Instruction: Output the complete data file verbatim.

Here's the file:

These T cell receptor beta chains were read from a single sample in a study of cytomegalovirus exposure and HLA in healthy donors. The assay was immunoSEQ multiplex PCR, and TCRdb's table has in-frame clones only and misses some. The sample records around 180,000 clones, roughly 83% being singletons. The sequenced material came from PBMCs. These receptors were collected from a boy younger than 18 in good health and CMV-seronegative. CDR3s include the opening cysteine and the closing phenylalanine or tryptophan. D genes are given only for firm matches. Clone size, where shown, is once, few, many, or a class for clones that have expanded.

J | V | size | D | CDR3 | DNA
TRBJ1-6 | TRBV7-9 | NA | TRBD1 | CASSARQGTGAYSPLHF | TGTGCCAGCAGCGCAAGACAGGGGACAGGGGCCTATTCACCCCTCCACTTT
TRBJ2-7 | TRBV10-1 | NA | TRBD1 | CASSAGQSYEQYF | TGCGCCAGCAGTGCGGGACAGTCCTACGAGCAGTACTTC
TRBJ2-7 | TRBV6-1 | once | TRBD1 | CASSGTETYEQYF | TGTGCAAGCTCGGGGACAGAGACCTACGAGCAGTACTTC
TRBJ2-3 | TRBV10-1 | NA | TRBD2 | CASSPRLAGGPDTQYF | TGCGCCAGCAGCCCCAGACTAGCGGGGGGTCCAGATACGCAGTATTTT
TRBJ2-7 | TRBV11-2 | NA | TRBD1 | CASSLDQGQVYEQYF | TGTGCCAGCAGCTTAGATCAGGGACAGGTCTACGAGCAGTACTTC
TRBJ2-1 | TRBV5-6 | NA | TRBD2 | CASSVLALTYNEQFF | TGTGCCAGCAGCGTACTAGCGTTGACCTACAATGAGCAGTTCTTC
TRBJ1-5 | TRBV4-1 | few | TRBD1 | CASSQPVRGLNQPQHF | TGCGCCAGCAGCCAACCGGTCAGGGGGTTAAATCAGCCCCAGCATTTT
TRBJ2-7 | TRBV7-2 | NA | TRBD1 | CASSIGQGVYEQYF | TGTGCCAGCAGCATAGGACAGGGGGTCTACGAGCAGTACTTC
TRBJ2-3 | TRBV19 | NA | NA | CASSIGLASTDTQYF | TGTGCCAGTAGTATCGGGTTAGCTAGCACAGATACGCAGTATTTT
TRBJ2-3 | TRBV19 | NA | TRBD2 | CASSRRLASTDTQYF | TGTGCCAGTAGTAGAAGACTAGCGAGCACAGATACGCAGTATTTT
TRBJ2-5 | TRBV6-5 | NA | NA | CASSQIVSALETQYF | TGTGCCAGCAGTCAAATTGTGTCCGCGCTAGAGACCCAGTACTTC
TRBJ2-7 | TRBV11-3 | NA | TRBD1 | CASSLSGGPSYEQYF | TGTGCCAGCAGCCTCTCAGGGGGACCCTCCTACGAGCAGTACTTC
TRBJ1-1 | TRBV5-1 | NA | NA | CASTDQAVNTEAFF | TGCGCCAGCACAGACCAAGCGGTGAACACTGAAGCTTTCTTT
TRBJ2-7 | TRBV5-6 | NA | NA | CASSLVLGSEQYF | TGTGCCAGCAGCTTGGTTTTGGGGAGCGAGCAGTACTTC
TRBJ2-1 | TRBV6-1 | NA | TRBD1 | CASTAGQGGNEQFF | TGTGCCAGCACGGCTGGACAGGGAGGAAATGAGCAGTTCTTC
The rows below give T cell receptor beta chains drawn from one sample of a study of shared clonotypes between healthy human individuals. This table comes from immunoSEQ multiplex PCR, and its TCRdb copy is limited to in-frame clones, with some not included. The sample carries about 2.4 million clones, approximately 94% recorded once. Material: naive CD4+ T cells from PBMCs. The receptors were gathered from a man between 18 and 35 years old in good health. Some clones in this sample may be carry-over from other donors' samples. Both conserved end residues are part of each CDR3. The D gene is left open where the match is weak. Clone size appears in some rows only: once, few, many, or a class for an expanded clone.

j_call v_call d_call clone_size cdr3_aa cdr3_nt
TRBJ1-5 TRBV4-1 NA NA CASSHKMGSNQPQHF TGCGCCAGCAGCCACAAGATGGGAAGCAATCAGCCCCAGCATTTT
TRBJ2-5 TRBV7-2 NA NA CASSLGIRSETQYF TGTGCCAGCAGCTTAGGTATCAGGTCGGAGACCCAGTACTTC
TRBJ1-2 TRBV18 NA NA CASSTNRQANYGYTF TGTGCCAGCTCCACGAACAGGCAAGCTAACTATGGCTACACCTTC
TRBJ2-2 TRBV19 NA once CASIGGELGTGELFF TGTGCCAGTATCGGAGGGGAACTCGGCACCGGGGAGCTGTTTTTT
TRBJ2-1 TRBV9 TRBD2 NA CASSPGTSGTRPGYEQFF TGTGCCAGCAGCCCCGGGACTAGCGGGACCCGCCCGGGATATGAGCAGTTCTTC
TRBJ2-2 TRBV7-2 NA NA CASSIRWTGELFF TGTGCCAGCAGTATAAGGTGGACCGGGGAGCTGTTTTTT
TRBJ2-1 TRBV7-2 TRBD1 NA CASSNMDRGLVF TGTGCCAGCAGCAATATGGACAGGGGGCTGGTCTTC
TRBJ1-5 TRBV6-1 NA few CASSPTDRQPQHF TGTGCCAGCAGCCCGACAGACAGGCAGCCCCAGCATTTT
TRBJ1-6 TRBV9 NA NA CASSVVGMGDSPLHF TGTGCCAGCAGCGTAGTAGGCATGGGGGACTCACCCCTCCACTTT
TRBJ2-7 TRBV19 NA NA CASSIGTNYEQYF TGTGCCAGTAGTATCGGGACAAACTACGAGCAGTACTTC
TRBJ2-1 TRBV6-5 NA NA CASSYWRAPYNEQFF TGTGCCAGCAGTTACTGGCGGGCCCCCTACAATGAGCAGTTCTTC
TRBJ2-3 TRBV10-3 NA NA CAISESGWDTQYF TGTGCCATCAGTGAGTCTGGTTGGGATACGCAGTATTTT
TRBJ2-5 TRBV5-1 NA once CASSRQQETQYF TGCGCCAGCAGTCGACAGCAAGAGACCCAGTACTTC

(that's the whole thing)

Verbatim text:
These T cell receptor beta chains were read from a single sample in a study of cytomegalovirus exposure and HLA in healthy donors. The assay was immunoSEQ multiplex PCR, and TCRdb's table has in-frame clones only and misses some. The sample records around 180,000 clones, roughly 83% being singletons. The sequenced material came from PBMCs. These receptors were collected from a boy younger than 18 in good health and CMV-seronegative. CDR3s include the opening cysteine and the closing phenylalanine or tryptophan. D genes are given only for firm matches. Clone size, where shown, is once, few, many, or a class for clones that have expanded.

J | V | size | D | CDR3 | DNA
TRBJ1-6 | TRBV7-9 | NA | TRBD1 | CASSARQGTGAYSPLHF | TGTGCCAGCAGCGCAAGACAGGGGACAGGGGCCTATTCACCCCTCCACTTT
TRBJ2-7 | TRBV10-1 | NA | TRBD1 | CASSAGQSYEQYF | TGCGCCAGCAGTGCGGGACAGTCCTACGAGCAGTACTTC
TRBJ2-7 | TRBV6-1 | once | TRBD1 | CASSGTETYEQYF | TGTGCAAGCTCGGGGACAGAGACCTACGAGCAGTACTTC
TRBJ2-3 | TRBV10-1 | NA | TRBD2 | CASSPRLAGGPDTQYF | TGCGCCAGCAGCCCCAGACTAGCGGGGGGTCCAGATACGCAGTATTTT
TRBJ2-7 | TRBV11-2 | NA | TRBD1 | CASSLDQGQVYEQYF | TGTGCCAGCAGCTTAGATCAGGGACAGGTCTACGAGCAGTACTTC
TRBJ2-1 | TRBV5-6 | NA | TRBD2 | CASSVLALTYNEQFF | TGTGCCAGCAGCGTACTAGCGTTGACCTACAATGAGCAGTTCTTC
TRBJ1-5 | TRBV4-1 | few | TRBD1 | CASSQPVRGLNQPQHF | TGCGCCAGCAGCCAACCGGTCAGGGGGTTAAATCAGCCCCAGCATTTT
TRBJ2-7 | TRBV7-2 | NA | TRBD1 | CASSIGQGVYEQYF | TGTGCCAGCAGCATAGGACAGGGGGTCTACGAGCAGTACTTC
TRBJ2-3 | TRBV19 | NA | NA | CASSIGLASTDTQYF | TGTGCCAGTAGTATCGGGTTAGCTAGCACAGATACGCAGTATTTT
TRBJ2-3 | TRBV19 | NA | TRBD2 | CASSRRLASTDTQYF | TGTGCCAGTAGTAGAAGACTAGCGAGCACAGATACGCAGTATTTT
TRBJ2-5 | TRBV6-5 | NA | NA | CASSQIVSALETQYF | TGTGCCAGCAGTCAAATTGTGTCCGCGCTAGAGACCCAGTACTTC
TRBJ2-7 | TRBV11-3 | NA | TRBD1 | CASSLSGGPSYEQYF | TGTGCCAGCAGCCTCTCAGGGGGACCCTCCTACGAGCAGTACTTC
TRBJ1-1 | TRBV5-1 | NA | NA | CASTDQAVNTEAFF | TGCGCCAGCACAGACCAAGCGGTGAACACTGAAGCTTTCTTT
TRBJ2-7 | TRBV5-6 | NA | NA | CASSLVLGSEQYF | TGTGCCAGCAGCTTGGTTTTGGGGAGCGAGCAGTACTTC
TRBJ2-1 | TRBV6-1 | NA | TRBD1 | CASTAGQGGNEQFF | TGTGCCAGCACGGCTGGACAGGGAGGAAATGAGCAGTTCTTC
The rows below give T cell receptor beta chains drawn from one sample of a study of shared clonotypes between healthy human individuals. This table comes from immunoSEQ multiplex PCR, and its TCRdb copy is limited to in-frame clones, with some not included. The sample carries about 2.4 million clones, approximately 94% recorded once. Material: naive CD4+ T cells from PBMCs. The receptors were gathered from a man between 18 and 35 years old in good health. Some clones in this sample may be carry-over from other donors' samples. Both conserved end residues are part of each CDR3. The D gene is left open where the match is weak. Clone size appears in some rows only: once, few, many, or a class for an expanded clone.

j_call v_call d_call clone_size cdr3_aa cdr3_nt
TRBJ1-5 TRBV4-1 NA NA CASSHKMGSNQPQHF TGCGCCAGCAGCCACAAGATGGGAAGCAATCAGCCCCAGCATTTT
TRBJ2-5 TRBV7-2 NA NA CASSLGIRSETQYF TGTGCCAGCAGCTTAGGTATCAGGTCGGAGACCCAGTACTTC
TRBJ1-2 TRBV18 NA NA CASSTNRQANYGYTF TGTGCCAGCTCCACGAACAGGCAAGCTAACTATGGCTACACCTTC
TRBJ2-2 TRBV19 NA once CASIGGELGTGELFF TGTGCCAGTATCGGAGGGGAACTCGGCACCGGGGAGCTGTTTTTT
TRBJ2-1 TRBV9 TRBD2 NA CASSPGTSGTRPGYEQFF TGTGCCAGCAGCCCCGGGACTAGCGGGACCCGCCCGGGATATGAGCAGTTCTTC
TRBJ2-2 TRBV7-2 NA NA CASSIRWTGELFF TGTGCCAGCAGTATAAGGTGGACCGGGGAGCTGTTTTTT
TRBJ2-1 TRBV7-2 TRBD1 NA CASSNMDRGLVF TGTGCCAGCAGCAATATGGACAGGGGGCTGGTCTTC
TRBJ1-5 TRBV6-1 NA few CASSPTDRQPQHF TGTGCCAGCAGCCCGACAGACAGGCAGCCCCAGCATTTT
TRBJ1-6 TRBV9 NA NA CASSVVGMGDSPLHF TGTGCCAGCAGCGTAGTAGGCATGGGGGACTCACCCCTCCACTTT
TRBJ2-7 TRBV19 NA NA CASSIGTNYEQYF TGTGCCAGTAGTATCGGGACAAACTACGAGCAGTACTTC
TRBJ2-1 TRBV6-5 NA NA CASSYWRAPYNEQFF TGTGCCAGCAGTTACTGGCGGGCCCCCTACAATGAGCAGTTCTTC
TRBJ2-3 TRBV10-3 NA NA CAISESGWDTQYF TGTGCCATCAGTGAGTCTGGTTGGGATACGCAGTATTTT
TRBJ2-5 TRBV5-1 NA once CASSRQQETQYF TGCGCCAGCAGTCGACAGCAAGAGACCCAGTACTTC